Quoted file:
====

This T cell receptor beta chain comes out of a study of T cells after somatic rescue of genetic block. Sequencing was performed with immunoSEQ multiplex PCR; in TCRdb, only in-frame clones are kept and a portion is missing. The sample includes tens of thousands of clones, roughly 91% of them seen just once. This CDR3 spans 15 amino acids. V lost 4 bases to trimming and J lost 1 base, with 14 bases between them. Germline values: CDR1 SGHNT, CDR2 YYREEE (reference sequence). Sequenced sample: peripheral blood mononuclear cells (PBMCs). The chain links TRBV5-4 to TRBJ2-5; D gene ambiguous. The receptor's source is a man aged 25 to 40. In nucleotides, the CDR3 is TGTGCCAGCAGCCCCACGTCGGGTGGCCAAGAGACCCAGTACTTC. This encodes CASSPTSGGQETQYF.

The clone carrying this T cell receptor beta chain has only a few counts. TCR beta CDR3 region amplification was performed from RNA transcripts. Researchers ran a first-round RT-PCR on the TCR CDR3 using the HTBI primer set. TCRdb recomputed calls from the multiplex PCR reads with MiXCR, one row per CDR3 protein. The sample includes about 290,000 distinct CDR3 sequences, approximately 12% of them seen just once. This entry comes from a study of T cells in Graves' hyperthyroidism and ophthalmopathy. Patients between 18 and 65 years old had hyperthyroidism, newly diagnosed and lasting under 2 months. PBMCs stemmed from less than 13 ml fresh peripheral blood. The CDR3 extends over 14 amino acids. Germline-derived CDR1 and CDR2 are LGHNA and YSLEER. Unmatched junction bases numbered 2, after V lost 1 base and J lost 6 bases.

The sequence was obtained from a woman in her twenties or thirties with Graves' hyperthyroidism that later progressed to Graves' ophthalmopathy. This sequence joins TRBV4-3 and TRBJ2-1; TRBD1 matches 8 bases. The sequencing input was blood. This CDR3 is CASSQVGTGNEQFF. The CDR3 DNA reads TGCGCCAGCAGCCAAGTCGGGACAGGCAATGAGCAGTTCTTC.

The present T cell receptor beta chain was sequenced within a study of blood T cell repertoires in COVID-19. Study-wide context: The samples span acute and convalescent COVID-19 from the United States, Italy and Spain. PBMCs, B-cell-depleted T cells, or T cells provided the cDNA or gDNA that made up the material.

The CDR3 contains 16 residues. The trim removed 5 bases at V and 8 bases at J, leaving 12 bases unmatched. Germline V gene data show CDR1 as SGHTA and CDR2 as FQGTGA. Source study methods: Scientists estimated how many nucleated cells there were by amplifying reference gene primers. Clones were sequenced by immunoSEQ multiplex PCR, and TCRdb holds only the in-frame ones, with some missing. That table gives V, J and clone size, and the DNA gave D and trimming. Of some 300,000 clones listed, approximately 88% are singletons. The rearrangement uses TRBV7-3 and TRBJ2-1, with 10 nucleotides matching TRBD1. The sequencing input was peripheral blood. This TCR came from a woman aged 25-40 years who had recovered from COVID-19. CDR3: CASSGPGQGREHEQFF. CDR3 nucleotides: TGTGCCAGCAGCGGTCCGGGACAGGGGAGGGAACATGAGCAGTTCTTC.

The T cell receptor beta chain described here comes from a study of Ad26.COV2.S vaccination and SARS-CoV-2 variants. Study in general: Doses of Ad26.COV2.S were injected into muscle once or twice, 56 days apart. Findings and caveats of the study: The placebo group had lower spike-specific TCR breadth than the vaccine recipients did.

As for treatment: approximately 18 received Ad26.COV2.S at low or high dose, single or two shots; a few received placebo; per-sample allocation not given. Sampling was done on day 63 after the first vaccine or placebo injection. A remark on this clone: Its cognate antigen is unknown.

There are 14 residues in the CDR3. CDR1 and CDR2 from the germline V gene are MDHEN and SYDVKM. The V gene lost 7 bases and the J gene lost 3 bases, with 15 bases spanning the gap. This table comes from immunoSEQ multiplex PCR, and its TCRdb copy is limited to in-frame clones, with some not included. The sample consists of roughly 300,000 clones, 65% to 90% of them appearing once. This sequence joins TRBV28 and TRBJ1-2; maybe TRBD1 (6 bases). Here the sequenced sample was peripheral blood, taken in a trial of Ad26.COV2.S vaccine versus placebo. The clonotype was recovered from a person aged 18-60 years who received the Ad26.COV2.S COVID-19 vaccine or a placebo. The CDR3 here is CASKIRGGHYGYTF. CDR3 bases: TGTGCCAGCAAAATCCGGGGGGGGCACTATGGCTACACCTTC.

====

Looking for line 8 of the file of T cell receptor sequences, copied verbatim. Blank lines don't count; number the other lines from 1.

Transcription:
There are 14 residues in the CDR3. CDR1 and CDR2 from the germline V gene are MDHEN and SYDVKM. The V gene lost 7 bases and the J gene lost 3 bases, with 15 bases spanning the gap. This table comes from immunoSEQ multiplex PCR, and its TCRdb copy is limited to in-frame clones, with some not included. The sample consists of roughly 300,000 clones, 65% to 90% of them appearing once. This sequence joins TRBV28 and TRBJ1-2; maybe TRBD1 (6 bases). Here the sequenced sample was peripheral blood, taken in a trial of Ad26.COV2.S vaccine versus placebo. The clonotype was recovered from a person aged 18-60 years who received the Ad26.COV2.S COVID-19 vaccine or a placebo. The CDR3 here is CASKIRGGHYGYTF. CDR3 bases: TGTGCCAGCAAAATCCGGGGGGGGCACTATGGCTACACCTTC.